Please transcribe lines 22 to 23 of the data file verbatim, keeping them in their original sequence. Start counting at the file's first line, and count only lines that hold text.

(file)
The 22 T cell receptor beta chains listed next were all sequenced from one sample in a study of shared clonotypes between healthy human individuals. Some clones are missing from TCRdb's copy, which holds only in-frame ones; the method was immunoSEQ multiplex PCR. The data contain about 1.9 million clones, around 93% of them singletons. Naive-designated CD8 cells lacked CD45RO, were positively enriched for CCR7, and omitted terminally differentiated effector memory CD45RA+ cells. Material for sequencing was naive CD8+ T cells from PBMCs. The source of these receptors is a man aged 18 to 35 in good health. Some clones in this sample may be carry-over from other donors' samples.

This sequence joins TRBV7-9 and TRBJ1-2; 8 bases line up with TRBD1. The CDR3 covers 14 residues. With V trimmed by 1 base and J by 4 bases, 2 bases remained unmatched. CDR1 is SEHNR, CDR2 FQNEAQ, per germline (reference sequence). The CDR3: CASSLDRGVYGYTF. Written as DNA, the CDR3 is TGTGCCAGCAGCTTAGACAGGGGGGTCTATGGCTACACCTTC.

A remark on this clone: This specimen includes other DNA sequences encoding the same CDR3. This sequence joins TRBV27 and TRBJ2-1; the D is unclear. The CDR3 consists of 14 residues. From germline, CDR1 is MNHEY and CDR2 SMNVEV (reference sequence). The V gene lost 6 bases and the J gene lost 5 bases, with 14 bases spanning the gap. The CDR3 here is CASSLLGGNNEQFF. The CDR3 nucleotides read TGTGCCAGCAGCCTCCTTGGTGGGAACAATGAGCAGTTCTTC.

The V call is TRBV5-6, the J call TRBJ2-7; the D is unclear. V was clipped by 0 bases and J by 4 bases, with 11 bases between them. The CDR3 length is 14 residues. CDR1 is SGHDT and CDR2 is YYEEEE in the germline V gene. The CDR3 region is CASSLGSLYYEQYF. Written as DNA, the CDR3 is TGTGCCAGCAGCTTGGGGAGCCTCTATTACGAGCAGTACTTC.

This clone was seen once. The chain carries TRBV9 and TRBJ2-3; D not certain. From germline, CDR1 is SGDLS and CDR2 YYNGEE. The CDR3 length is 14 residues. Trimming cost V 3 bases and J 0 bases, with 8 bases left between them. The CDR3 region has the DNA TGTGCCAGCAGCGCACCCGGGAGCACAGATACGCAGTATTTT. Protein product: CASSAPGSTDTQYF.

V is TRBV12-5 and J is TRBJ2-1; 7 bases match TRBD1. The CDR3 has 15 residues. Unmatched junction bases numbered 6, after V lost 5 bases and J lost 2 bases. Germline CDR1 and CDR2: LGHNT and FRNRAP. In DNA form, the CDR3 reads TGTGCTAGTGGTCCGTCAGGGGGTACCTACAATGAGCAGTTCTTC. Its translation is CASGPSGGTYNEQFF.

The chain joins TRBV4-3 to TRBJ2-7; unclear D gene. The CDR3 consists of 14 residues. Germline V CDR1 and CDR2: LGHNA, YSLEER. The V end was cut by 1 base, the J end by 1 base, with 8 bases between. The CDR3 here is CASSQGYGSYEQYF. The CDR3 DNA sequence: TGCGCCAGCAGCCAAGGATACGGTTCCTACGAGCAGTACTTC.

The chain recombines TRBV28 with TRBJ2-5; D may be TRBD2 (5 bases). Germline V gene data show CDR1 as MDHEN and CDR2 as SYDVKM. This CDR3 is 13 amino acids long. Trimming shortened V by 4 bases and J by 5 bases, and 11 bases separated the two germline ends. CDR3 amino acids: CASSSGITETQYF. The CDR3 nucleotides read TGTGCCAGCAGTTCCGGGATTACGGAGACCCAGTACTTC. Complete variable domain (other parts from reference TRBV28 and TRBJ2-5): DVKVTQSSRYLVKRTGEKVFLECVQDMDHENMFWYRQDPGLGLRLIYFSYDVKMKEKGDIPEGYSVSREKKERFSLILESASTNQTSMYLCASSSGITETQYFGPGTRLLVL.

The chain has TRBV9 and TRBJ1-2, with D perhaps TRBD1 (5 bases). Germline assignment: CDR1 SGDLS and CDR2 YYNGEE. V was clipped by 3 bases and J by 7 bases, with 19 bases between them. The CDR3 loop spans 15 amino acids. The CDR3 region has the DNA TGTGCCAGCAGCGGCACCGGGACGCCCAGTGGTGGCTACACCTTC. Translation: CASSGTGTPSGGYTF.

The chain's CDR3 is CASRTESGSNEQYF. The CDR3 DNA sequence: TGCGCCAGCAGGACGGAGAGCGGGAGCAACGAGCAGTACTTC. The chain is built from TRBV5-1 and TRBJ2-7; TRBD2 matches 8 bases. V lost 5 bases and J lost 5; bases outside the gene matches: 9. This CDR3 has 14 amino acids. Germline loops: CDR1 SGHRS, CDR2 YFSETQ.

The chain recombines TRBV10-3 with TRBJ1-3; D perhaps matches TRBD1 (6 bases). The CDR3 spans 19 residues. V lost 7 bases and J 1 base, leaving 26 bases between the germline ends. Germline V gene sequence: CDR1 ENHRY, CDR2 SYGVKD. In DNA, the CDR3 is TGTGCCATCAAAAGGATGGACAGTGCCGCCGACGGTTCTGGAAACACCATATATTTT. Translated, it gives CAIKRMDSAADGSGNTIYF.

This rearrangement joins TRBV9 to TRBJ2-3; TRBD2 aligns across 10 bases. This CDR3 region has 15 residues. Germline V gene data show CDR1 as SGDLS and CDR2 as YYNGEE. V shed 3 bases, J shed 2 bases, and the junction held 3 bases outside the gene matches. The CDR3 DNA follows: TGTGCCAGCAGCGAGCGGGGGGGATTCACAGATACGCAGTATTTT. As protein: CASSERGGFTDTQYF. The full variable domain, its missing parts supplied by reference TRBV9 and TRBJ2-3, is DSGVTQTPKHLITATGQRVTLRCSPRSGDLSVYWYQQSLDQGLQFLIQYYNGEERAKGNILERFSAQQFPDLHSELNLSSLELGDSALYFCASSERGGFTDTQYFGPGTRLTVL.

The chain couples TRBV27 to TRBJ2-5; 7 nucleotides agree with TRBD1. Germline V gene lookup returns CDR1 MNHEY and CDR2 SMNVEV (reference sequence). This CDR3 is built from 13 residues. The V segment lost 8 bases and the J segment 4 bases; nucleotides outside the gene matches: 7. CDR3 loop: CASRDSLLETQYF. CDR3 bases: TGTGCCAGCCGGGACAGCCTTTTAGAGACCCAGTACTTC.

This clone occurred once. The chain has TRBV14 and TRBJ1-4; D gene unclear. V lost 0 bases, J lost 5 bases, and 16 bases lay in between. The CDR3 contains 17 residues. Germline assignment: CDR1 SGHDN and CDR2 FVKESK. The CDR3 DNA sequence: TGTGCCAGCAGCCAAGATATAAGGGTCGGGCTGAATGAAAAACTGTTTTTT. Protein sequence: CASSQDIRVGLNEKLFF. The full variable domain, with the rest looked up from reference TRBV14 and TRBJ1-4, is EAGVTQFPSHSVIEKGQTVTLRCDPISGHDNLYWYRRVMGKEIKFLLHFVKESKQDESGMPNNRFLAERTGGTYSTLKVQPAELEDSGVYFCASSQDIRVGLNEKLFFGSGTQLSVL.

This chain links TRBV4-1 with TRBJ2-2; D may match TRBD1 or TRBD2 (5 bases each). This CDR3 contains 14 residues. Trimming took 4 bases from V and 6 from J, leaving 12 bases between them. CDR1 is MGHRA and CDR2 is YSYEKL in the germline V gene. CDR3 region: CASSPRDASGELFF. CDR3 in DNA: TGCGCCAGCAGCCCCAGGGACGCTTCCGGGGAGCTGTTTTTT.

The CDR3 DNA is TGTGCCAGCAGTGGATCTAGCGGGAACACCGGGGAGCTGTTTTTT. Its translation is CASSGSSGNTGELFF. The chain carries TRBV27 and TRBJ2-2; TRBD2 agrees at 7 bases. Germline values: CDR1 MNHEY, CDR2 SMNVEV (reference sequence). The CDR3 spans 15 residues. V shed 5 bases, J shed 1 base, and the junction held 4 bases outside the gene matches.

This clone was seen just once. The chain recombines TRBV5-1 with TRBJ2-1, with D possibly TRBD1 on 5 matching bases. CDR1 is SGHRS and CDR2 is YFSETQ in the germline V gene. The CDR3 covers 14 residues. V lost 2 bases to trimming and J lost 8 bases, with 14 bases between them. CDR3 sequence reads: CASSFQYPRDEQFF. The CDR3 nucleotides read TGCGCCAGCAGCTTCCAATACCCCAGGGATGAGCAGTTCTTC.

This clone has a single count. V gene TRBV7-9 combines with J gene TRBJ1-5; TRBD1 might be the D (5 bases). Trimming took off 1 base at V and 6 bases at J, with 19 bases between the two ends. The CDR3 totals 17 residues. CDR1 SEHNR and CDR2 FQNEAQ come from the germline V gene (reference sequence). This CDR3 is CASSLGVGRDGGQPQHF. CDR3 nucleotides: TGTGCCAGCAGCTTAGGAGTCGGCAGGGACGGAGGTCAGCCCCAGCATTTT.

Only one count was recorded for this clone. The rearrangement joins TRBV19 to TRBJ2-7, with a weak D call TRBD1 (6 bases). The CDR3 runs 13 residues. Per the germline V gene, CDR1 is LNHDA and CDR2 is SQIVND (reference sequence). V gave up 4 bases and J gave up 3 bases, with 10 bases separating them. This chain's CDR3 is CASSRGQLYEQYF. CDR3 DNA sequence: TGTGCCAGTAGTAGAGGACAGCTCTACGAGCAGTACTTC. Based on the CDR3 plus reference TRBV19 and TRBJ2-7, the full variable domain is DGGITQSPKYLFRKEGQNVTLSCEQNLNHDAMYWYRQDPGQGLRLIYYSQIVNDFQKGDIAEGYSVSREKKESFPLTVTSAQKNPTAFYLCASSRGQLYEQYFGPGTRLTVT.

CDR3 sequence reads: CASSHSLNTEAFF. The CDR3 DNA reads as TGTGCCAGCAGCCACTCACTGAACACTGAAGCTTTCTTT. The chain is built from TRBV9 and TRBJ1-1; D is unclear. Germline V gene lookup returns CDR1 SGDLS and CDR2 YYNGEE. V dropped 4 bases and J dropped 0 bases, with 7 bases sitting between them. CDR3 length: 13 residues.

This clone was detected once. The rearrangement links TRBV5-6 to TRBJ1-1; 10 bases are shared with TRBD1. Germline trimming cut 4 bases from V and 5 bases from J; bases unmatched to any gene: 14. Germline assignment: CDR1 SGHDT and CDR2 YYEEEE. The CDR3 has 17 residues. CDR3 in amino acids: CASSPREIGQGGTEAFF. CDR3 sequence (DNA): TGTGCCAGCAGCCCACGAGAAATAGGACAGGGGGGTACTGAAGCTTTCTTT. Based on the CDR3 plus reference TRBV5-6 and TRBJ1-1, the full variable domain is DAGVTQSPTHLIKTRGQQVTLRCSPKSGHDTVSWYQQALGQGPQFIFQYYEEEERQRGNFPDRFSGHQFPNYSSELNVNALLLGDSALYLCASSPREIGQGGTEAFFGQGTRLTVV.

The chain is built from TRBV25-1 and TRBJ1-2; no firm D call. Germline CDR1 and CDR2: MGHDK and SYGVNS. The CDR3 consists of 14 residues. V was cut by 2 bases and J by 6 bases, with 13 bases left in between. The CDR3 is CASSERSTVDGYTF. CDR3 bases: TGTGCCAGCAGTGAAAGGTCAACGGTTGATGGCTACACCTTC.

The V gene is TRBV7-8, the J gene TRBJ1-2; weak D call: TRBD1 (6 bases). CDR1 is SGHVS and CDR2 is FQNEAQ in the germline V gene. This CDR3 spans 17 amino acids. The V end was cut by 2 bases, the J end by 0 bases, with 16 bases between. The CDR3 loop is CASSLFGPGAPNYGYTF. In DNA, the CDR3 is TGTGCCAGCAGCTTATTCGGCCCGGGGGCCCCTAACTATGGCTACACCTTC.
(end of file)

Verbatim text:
The chain is built from TRBV25-1 and TRBJ1-2; no firm D call. Germline CDR1 and CDR2: MGHDK and SYGVNS. The CDR3 consists of 14 residues. V was cut by 2 bases and J by 6 bases, with 13 bases left in between. The CDR3 is CASSERSTVDGYTF. CDR3 bases: TGTGCCAGCAGTGAAAGGTCAACGGTTGATGGCTACACCTTC.

The V gene is TRBV7-8, the J gene TRBJ1-2; weak D call: TRBD1 (6 bases). CDR1 is SGHVS and CDR2 is FQNEAQ in the germline V gene. This CDR3 spans 17 amino acids. The V end was cut by 2 bases, the J end by 0 bases, with 16 bases between. The CDR3 loop is CASSLFGPGAPNYGYTF. In DNA, the CDR3 is TGTGCCAGCAGCTTATTCGGCCCGGGGGCCCCTAACTATGGCTACACCTTC.